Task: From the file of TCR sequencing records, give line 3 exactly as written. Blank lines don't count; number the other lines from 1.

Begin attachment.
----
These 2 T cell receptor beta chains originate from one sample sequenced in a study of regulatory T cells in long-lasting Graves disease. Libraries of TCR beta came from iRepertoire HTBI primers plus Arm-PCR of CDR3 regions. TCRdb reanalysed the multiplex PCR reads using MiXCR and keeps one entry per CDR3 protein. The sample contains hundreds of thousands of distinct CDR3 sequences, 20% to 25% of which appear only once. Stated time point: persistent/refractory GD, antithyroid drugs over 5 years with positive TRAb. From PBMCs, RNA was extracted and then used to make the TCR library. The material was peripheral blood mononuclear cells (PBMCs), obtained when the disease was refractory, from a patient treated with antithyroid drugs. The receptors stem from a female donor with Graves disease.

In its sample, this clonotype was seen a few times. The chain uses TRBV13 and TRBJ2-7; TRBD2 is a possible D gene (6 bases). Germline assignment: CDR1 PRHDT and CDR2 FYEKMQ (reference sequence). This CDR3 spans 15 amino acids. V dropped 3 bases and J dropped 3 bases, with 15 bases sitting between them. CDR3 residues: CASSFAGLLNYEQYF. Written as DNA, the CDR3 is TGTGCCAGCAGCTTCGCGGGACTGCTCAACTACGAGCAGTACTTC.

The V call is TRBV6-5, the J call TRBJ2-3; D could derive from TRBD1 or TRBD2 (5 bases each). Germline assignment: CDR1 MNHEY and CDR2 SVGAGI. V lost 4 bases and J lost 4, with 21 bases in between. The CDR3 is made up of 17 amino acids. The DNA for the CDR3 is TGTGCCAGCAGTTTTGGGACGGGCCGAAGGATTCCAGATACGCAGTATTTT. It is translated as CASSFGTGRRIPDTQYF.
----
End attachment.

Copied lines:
The V call is TRBV6-5, the J call TRBJ2-3; D could derive from TRBD1 or TRBD2 (5 bases each). Germline assignment: CDR1 MNHEY and CDR2 SVGAGI. V lost 4 bases and J lost 4, with 21 bases in between. The CDR3 is made up of 17 amino acids. The DNA for the CDR3 is TGTGCCAGCAGTTTTGGGACGGGCCGAAGGATTCCAGATACGCAGTATTTT. It is translated as CASSFGTGRRIPDTQYF.